Severe Cardiomyopathy as the Isolated Presenting Feature in an Adult with Late-Onset Pompe Disease: A Case Report
Many inborn errors of metabolism can cause cardiomyopathy. Cardiomyopathy associated with glycogen storage includes PRKAG2-associated glycogen storage disease (GSD), Danon disease, infantile-onset Pompe disease (GSD II), GSD III, GSD IV, and phosphofructokinase deficiency (Tarui disease or GSD VII).
We present a 35-year-old female who presented with cardiomyopathy after a pregnancy complicated by primary hyperparathyroidism. She had enjoyed excellent health until her first pregnancy at age 33. One week postpartum, she developed dyspnea and an echocardiogram revealed left ventricular ejection fraction (LVEF) of 35%. A cardiac MRI was consistent with nonischemic cardiomyopathy with an infiltrative process. Endomyocardial biopsy showed striking sarcoplasmic vacuolization, excess glycogen by PAS staining, and frequent membrane-bound glycogen by electron microscopy, consistent with lysosomal GSD. Acid alpha-glucosidase (GAA) activity in skin fibroblasts was in the affected range for Pompe disease. Sequencing of the GAA gene revealed a paternally inherited pathogenic c.525delT (p.Glu176Argfs*45) and a de novo c.309C>G (p.Cys103Trp) with unknown pathogenicity. Testing of the familial mutations in her daughter indicated that the variants in the proband were in trans. 26-gene cardiomyopathy sequencing panel had normal results thereby excluding GSD III, Danon disease, Fabry disease, and PRKAG2-associated cardiomyopathy. Therefore, results strongly suggest a diagnosis of Pompe disease.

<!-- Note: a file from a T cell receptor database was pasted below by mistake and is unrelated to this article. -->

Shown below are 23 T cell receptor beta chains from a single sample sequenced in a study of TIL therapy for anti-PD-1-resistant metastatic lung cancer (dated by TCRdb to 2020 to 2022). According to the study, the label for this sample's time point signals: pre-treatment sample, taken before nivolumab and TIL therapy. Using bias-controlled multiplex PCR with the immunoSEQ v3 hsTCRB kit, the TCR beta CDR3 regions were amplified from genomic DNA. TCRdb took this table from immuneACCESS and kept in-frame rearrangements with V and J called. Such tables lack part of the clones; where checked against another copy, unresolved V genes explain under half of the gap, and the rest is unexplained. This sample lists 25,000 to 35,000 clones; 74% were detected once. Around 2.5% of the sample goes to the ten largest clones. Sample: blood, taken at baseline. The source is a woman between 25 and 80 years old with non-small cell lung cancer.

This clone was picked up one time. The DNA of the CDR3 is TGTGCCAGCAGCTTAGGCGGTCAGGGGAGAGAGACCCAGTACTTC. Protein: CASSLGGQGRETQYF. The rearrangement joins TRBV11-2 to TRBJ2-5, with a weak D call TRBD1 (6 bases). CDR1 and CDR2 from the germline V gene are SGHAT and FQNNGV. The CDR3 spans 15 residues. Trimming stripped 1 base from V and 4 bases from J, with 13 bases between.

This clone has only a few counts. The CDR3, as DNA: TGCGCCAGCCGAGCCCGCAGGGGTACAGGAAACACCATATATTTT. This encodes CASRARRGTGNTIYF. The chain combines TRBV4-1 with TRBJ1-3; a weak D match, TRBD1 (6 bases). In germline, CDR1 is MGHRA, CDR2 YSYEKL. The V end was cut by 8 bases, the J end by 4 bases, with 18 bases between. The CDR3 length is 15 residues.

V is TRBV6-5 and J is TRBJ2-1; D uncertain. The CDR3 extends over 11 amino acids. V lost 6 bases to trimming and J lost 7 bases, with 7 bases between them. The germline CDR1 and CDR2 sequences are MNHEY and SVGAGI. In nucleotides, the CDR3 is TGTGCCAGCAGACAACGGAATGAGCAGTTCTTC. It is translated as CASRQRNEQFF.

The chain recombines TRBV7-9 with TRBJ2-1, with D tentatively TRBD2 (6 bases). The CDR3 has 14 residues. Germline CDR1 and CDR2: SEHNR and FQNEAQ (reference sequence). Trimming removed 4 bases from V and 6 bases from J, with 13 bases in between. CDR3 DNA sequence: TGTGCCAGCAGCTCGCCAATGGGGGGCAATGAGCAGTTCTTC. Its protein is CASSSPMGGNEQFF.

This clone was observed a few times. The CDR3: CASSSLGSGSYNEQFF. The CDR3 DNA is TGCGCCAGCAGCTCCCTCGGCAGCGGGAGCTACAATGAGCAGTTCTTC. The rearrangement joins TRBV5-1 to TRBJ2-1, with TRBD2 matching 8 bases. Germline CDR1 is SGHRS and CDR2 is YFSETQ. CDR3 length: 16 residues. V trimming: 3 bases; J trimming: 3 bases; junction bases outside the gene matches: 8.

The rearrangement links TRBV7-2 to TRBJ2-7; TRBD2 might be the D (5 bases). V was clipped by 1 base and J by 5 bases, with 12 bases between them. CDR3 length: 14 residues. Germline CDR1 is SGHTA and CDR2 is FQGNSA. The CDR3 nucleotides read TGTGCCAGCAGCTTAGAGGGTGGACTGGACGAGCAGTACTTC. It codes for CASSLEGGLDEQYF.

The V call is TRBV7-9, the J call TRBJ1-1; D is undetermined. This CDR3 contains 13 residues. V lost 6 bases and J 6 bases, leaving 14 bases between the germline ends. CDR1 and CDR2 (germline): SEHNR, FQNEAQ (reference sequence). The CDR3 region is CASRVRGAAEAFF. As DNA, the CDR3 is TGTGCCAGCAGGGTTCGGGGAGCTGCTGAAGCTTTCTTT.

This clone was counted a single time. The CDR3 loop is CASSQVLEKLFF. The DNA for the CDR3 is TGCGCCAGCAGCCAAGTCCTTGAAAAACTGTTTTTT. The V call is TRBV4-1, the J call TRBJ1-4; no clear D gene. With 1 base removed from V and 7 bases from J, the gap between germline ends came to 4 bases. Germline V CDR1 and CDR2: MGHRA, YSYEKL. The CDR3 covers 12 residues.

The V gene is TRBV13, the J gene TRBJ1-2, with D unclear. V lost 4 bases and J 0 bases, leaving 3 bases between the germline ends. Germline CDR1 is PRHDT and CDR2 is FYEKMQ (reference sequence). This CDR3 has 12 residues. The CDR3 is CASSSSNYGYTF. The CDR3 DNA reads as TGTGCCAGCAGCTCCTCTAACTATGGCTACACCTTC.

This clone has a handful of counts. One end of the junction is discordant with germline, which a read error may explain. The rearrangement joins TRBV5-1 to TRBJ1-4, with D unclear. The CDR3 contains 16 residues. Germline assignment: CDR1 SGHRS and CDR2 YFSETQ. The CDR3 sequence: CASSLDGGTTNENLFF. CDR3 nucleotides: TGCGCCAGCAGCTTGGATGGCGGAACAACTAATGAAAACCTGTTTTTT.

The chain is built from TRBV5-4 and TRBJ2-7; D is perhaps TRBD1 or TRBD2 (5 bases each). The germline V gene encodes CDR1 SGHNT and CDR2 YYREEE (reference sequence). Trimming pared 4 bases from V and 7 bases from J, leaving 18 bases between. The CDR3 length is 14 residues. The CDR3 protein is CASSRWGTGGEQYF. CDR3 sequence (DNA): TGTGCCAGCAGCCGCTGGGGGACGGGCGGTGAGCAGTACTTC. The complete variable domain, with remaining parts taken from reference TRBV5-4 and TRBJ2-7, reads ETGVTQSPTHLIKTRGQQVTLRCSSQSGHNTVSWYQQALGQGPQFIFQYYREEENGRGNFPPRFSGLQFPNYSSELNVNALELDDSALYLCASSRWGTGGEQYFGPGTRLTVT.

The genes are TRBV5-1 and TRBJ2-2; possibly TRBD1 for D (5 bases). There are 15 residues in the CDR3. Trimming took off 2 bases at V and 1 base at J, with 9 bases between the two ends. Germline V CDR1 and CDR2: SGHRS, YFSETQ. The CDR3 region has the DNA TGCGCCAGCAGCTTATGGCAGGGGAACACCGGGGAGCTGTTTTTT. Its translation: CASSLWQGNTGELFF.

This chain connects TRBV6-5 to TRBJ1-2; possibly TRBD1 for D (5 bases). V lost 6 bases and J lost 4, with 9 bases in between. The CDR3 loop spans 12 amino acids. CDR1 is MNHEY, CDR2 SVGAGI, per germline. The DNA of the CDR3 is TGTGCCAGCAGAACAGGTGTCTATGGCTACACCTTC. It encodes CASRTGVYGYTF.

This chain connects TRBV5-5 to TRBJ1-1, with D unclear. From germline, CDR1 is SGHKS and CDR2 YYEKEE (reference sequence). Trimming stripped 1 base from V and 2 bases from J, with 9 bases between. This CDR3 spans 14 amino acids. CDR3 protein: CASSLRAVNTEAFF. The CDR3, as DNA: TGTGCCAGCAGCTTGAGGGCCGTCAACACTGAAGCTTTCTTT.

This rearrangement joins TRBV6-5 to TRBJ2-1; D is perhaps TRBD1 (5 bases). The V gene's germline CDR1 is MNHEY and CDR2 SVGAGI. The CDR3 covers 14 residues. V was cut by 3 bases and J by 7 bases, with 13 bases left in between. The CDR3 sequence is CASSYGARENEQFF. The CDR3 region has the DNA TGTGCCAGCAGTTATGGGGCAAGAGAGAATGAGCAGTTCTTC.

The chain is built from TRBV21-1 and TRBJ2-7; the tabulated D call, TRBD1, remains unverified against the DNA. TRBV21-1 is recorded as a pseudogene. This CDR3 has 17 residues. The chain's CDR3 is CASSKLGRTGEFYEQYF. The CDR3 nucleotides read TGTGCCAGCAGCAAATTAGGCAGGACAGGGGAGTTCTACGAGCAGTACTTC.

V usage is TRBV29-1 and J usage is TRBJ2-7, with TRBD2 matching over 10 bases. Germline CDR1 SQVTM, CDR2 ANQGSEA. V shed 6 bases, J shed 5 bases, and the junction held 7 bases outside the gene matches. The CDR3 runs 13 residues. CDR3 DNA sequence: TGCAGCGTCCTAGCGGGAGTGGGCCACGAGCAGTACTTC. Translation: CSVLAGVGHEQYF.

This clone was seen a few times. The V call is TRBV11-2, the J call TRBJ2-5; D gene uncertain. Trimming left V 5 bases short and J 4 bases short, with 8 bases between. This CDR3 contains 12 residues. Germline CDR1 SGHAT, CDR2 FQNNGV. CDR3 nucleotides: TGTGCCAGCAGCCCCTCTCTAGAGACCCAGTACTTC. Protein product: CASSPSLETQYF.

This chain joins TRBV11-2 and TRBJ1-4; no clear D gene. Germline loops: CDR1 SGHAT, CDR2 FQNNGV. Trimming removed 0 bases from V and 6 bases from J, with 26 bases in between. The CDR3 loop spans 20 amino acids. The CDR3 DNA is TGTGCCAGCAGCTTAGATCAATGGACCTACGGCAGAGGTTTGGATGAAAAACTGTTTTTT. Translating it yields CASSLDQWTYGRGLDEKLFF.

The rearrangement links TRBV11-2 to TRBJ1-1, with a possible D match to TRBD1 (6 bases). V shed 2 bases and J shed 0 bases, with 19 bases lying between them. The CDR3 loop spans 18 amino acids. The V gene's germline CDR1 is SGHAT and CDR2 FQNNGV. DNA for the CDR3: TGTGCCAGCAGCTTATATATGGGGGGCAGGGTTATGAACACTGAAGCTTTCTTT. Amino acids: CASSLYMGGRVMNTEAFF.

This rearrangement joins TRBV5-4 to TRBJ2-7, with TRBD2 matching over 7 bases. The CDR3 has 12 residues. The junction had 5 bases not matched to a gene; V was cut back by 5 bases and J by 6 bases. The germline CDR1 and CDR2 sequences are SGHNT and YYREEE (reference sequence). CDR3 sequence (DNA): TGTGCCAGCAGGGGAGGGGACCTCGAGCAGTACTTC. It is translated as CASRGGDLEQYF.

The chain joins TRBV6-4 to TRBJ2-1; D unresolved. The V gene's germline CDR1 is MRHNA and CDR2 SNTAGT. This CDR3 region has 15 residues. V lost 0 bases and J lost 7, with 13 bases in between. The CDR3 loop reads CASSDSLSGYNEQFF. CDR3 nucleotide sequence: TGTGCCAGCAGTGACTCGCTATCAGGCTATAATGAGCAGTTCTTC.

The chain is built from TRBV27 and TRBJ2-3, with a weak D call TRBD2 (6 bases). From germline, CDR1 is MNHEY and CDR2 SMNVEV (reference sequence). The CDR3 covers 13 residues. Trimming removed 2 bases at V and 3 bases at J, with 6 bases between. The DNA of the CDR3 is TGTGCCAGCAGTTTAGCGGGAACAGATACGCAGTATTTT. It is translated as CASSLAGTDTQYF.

Pompe disease has a broad disease spectrum, including infantile-onset (IOPD) and late-onset (LOPD) forms. LOPD typically presents with proximal muscle weakness and respiratory insufficiency in childhood or late adulthood. Our case may represent a very unusual presentation of adult LOPD with isolated cardiomyopathy without skeletal muscle involvement or respiratory failure.